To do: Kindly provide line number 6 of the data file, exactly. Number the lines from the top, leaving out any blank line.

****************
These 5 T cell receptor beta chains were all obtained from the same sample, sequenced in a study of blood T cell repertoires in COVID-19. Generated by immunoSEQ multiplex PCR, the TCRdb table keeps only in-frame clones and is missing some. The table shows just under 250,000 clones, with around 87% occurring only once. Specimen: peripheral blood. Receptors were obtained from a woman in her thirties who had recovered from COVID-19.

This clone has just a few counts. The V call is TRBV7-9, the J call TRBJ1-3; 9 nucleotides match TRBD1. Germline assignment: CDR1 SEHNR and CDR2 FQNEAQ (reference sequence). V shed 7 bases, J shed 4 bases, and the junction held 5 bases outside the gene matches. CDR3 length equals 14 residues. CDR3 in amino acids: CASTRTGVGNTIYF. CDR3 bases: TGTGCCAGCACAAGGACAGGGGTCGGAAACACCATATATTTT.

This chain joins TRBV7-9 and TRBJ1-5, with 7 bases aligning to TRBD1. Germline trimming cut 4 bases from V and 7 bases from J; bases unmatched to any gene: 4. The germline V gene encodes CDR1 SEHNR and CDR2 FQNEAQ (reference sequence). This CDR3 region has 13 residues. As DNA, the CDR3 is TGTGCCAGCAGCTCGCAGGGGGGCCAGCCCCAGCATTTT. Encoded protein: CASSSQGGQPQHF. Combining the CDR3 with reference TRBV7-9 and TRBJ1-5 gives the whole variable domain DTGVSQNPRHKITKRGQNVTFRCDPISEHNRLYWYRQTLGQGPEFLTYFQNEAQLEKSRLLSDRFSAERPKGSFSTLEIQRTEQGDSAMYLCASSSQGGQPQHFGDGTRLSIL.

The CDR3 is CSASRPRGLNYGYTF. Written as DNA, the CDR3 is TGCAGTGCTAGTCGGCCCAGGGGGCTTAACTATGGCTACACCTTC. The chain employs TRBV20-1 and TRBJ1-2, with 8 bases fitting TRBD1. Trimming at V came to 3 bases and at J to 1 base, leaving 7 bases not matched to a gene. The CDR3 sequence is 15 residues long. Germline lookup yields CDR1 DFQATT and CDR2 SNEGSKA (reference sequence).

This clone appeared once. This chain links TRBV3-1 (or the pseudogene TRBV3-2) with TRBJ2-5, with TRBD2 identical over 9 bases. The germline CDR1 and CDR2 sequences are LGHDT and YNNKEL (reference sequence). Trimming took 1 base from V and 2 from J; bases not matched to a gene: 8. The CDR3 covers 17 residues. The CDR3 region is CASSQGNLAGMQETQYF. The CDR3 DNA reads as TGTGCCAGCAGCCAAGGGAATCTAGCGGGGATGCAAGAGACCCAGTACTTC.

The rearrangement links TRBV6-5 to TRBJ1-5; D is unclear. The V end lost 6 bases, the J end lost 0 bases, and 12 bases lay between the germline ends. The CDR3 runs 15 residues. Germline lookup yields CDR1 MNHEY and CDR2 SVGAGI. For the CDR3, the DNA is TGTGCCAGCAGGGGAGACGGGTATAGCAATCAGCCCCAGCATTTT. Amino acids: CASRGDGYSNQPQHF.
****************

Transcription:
The rearrangement links TRBV6-5 to TRBJ1-5; D is unclear. The V end lost 6 bases, the J end lost 0 bases, and 12 bases lay between the germline ends. The CDR3 runs 15 residues. Germline lookup yields CDR1 MNHEY and CDR2 SVGAGI. For the CDR3, the DNA is TGTGCCAGCAGGGGAGACGGGTATAGCAATCAGCCCCAGCATTTT. Amino acids: CASRGDGYSNQPQHF.